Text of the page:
Today, as had been the case previously , we got a bit of a slow start, though not as much as yesterday. At least a great part of the slow start, though, was due to the terribly slow traffic on highway one going into downtown Victoria as a result of road construction. Again, one of the consistent themes of the trip here is that Victoria has a rather large road construction season that restrict travel in key areas, as it happened on our way back from town as well when some blasting between 8 and 10PM brought traffic on that same highway to a standstill a few miles from Sooke. At any rate, though, while the traffic did delay our journeying and make it considerably longer, it did not disrupt our enjoyment in the day’s travels.
After finding parking in downtown for a not terribly unreasonable daily price, our group ambled off to the Parliament Building for the Province of British Columbia nearby. After waiting in line outside, we went in and got through security just in time to join the noon tour around the areas of the building that were accessible to the public. Although our guide had a bit of a stutter, he was knowledgeable about the history of the place and there was some fine discussion about the misguided heraldry of the building and even a couple of costumed living historians who both explored the heroism of the past and the uneasy but politically correct acknowledgement of past wrongs inflicted on minority populations by the machinery of populist democracy. The art and architecture of the Parliament building was indeed very lovely and when we finished looking at the inside of the building it was time for us to examine the exterior of the structure, which proved to be equally lovely. We walked through a fragrant rose garden that had attracted a large variety of local bees, I sat on the Speaker’s Chair, and we spent some time looking at various monuments to fallen first responders before we decided to eat lunch in the restaurant there. The prices were reasonable and the food very excellent–and our waitress was again a rather quick study, as we talked to her about the point-of-service machinery that all of the wait staff have used in our restaurants thus far in Canada, a habit that I will write about soon, I hope.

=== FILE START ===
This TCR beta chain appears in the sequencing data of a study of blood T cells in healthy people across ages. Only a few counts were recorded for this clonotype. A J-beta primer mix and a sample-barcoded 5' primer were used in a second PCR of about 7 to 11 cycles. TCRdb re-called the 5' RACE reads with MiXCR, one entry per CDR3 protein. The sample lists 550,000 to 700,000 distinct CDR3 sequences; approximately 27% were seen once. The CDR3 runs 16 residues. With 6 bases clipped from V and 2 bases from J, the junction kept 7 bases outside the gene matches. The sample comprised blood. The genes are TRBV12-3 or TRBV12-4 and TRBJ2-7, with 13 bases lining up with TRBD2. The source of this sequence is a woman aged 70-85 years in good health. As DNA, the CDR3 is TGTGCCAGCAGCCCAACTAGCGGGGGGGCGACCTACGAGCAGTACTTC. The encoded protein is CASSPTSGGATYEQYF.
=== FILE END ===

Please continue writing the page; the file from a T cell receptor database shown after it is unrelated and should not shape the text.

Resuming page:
After eating our lunch, we walked across the street to the Royal BC Museum where we had about two hours before the museum closed to amble through the exhibits. I think we did a pretty fair job of it. First we looked at the Egypt exhibit to see some heathen religious goods, some discussion of matters of gender and class in Egyptian historiography, and some funereal matters and models of towns and temples and the like, and it was all done in fine contemporary style. After that we walked through a look at local natural history, which allowed the chance to read some mistaken pontificating on global warming and view some well-done mock-ups of the local temperate rainforest and estuaries with their animal life. Upstairs came a look at human life, where one could witness the difference between the joyful presentation of the settlement of European Americans in Victoria and the rather somber discussion of the effect of that exploration and settlement on the First Peoples, who first profited from their involvement in global trade networks and then faced demographic decline from acculturation, the loss of their lands, and death due to disease. Here too there appeared to be a tension between the desire to present things as they are but also a desire for political correctness in historical presentation, including that of endangered native languages whose survival seems to indicate a desire to preserve heathen ways of thinking.
After a look through the gift shop and dealing with more friendly people, it was time for us to enjoy the Robert Bateman Centre, which was a short walk along Victoria’s harbor and a climb up the stairs. There we (eventually) watched a five minute video about Bateman’s life and art before walking through a gallery that contained quite a few drawings and paintings about creation that showed an excellent blend between realism and impressionism as well as other local artists who deal with questions concerning memory and creation, although they insisted on talking about it in terms of nature rather than creation. Nature, of course, is merely unredeemed creation, and while it was possible to enjoy much of the art that was shown on the wall or in various books, and to note the development of the artist from his youth to the present day, there was a certain political and philosophical undertone in the works that I could not endorse. After that, though, we were off on another adventure to find dinner, finding ourselves nearly penned in a parking lot to a hipster motel after having found the chicken restaurant closed, before eventually reaching a roadhouse place where I enjoyed some tasty chicken tacos and watched sports before it was time for us to return to a relaxing evening.
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